Online groceries and the voucher game

In the bricks and mortar supermarket market, convenience and location play a big part in customer acquisition and retention.  The prospect of £2 off my weekly shop is unlikely to make me go out of my way to a different chain.

However for online shopping with home delivery, the cost to consumers of switching low.  So how best to entice new shoppers to try you out?


Increasingly the answer appears to be vouchers, coupons and offers.  For example, Ocado, long time holder of the Best Online Supermarket award, has been aggressively pushing first time customer offers and vouchers for quite some time.  They have a regular offer which accumulates to a £100 discount over 5 consecutive orders.  Tescos, Sainbursy, Morrisons and Asda, longtime producers of “traditional” coupons (you know, the ones you actually had to cut out) have all increased the availability and ingenuity of their digital voucher offerings.

Close to 50% of UK consumers now use online grocery services on a regular basis, with around 10% relying on delivery for their entire shop.  Busy lives means that convenience is the main driver behind this trend.  Many don’t have time to make the trip during the week, and really don’t want to vaporise 2 hours of every weekend making the supermarket pilgrimage.  So in this environment, incentivising customers to try your service and build share is a far more realistic proposition than poaching large numbers of bricks and mortar “physical customers”.

In a coming series of articles, we’ll look at the digital marketing strategy different players are using, and how vouchers and incentives are being deployed to acquire new customers.


Supermarkets: price wars or cartels?

Sacrificing profits in the name of maintain customers and share.  Is it that simple?

Asda announced earlier this year that it would prioritise volume over profits, causing a subsequent drop in share prices for all of the major supermarket chains over fears of a summer price war.  So did this actually transpire?  And more importantly, do you need across the board price reductions to capture customers, or just eye catching offers on small number of products?

Looking a stock prices of major UK supermarkets, all had a large dip on 6 July following the Asda price war rumours.  It’s the second syncronised dip in the chart shown below (the first is Brexit!).  However all the valuations subsequently recovered, with Morrison’s doing the best of the bunch over the last 3 month.  So it would seem Asda’s pursuit of share didn’t have particularly long term valuation consequences for the industry?


A lot of price-warring is about capturing the public imagination, and getting shoppers to feel subjectively that they are getting a good deal.  All of the UK supermarkets talk endlessly about price.  However most people don’t take the time to scientifically analyse if they are getting a genuine “bargain” across their entire basket of products, so they probably compare on a small number of commodity benchmarks (milk, digestives, etc).  So some strong headlines, and some eye catching offers, can be a good way to give customers the emotional edge.  Perhaps this was Asda’s aim in their announcement?  Or is that assuming far too many of their customers would read or care about headlines in the financial pages?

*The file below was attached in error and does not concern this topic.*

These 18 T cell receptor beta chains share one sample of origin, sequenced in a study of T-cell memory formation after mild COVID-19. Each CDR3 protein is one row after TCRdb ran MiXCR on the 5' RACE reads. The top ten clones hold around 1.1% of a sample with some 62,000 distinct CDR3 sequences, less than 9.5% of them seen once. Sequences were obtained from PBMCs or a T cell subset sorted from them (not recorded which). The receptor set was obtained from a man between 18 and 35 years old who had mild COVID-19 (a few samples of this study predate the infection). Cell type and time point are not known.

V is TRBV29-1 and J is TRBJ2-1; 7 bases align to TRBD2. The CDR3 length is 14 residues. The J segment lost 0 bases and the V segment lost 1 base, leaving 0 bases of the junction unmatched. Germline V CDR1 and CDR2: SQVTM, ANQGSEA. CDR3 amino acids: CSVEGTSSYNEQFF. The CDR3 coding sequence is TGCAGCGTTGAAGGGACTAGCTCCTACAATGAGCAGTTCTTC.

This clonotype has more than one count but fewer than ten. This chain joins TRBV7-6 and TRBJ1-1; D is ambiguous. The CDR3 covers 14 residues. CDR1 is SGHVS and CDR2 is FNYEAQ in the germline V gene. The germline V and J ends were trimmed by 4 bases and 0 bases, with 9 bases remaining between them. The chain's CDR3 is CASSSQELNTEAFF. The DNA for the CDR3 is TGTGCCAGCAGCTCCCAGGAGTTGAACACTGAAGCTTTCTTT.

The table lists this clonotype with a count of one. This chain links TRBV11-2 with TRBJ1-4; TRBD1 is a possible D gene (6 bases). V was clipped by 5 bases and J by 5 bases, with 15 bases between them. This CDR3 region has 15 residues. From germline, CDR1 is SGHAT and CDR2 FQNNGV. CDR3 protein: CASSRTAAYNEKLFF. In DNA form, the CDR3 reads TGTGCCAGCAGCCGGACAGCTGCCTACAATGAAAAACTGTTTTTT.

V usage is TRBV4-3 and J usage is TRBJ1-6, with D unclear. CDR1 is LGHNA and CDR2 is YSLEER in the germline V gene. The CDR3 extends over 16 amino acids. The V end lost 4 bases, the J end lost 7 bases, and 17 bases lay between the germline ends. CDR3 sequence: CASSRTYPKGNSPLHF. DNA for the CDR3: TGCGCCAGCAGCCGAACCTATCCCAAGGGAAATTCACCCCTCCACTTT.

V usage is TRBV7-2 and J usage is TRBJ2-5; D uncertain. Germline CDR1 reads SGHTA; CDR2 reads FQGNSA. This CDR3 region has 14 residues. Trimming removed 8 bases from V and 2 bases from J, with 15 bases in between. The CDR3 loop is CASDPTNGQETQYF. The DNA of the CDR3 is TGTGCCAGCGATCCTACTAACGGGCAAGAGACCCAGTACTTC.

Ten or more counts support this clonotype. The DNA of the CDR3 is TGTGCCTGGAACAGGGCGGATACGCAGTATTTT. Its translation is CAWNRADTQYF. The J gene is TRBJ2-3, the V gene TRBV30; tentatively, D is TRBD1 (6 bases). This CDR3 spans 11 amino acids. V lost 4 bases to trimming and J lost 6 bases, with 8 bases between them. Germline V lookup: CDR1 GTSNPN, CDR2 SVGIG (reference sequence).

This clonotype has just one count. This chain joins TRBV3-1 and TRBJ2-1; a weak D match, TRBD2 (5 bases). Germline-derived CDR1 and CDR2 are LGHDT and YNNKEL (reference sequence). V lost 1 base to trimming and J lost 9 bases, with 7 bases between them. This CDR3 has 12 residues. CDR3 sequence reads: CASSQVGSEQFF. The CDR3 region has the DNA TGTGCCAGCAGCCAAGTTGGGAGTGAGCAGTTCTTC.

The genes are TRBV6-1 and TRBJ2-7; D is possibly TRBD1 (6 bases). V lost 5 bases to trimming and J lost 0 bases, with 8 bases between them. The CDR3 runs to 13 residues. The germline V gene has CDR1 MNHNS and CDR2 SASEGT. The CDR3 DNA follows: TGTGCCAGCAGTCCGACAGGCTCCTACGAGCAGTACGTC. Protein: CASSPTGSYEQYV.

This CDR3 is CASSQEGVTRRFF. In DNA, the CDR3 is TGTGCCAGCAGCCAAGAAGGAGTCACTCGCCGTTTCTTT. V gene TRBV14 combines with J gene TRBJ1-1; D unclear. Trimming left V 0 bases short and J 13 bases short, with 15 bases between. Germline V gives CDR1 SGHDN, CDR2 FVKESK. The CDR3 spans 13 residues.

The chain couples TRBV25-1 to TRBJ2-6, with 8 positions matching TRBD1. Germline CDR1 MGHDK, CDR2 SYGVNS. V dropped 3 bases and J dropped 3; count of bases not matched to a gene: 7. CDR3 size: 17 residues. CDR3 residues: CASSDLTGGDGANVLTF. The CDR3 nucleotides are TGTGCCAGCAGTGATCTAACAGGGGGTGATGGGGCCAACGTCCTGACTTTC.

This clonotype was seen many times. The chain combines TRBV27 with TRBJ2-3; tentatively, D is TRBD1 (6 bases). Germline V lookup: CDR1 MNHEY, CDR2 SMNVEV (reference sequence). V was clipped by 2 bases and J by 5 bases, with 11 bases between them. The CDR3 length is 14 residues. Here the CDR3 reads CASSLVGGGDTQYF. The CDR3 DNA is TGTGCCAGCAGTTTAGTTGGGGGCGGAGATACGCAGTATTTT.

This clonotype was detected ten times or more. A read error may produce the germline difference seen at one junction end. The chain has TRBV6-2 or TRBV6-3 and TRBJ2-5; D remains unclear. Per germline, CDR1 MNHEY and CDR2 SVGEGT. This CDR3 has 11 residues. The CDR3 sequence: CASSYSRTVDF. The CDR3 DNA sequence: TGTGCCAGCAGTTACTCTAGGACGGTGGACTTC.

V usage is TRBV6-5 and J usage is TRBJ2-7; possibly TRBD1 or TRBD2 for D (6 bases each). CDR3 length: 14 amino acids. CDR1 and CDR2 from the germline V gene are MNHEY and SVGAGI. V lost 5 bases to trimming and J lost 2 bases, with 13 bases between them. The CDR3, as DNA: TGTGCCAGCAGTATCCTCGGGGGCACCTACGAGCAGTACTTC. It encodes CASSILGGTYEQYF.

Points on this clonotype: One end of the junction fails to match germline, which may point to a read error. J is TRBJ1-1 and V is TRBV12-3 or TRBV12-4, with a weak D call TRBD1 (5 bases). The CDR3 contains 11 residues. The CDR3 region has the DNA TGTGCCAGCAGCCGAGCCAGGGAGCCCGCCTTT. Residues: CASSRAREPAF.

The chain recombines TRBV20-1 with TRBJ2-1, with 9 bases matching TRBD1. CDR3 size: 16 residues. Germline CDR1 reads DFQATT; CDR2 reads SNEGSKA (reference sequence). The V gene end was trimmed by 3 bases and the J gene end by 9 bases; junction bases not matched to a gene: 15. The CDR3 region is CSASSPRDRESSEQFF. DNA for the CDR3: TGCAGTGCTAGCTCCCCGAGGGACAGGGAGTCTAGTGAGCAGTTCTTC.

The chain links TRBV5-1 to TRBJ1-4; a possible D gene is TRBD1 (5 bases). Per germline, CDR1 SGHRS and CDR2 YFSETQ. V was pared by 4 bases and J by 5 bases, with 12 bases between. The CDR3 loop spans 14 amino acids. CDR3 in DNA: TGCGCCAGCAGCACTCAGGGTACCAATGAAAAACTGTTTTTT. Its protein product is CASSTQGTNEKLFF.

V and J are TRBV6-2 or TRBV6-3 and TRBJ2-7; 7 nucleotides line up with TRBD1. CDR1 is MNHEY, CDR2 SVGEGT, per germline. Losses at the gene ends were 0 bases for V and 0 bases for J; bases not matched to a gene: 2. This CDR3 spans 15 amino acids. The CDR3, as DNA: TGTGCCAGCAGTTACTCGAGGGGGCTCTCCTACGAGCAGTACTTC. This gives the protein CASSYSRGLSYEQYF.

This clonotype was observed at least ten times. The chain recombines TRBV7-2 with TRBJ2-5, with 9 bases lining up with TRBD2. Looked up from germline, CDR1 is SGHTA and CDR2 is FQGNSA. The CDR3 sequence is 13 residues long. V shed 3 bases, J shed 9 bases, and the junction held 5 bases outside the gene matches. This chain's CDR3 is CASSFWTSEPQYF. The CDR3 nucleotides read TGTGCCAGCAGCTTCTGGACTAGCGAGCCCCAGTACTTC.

Over the last decade there has been increased fragmentation of supermarket share of wallet.  The Big 4 (Tesco, Sainsburys, Asda, Morrisons) have been under increasing pressure from discounters (Aldi, Lidl, etc), and it has become a lot more common place for people to multi-shop, for example with weekly trips to a Big 4 and fortnightly trips to a discounter for a bulk items.  Give that discounters stock on average about half to a third of the variety of products, they can offer significantly lower prices on the products they do carry due to higher inventory efficiency and a smaller supplier base to manage.  It’s the rise of Walmart all over again! (Wait, who owns Asda?)  Willingness to multi-shop undermines the loss leader strategy to some extent.

It’s a commodity market, but it’s not perfectly efficient.  Despite the marketing, 3 of the Big 4 are pretty much a coin toss apart on average basket price, with Asda staking out the the lower price / quality end.  Between the 3, most customers can’t tell the difference and the average price basket difference isn’t really exciting enough to swap custom.  So most people go to the most convenient or largest option nearby.  The differentiation from the discounters is the range of choice that enhances their shopping experience while minimising the supermarket’s waste in extra inventory carry costs.  And of course Waitrose and Ocado rule the quality and upper-income end of the spectrum.

So market share ultimately comes down to price / quality perception, location convenience, size, reliability and any value-added extras that reinforce the overall package (e.g. on-site dry cleaning, saving another inconvenient trip).

All of the Big 4’s strategies seem to involve “investing” to deliver “sharper” and “keener” prices.  So actually there is no price war, just everyone trying to run as efficiently as possible while introducing added value lines, internet options and trying to get the best locations.

So no need to panic then.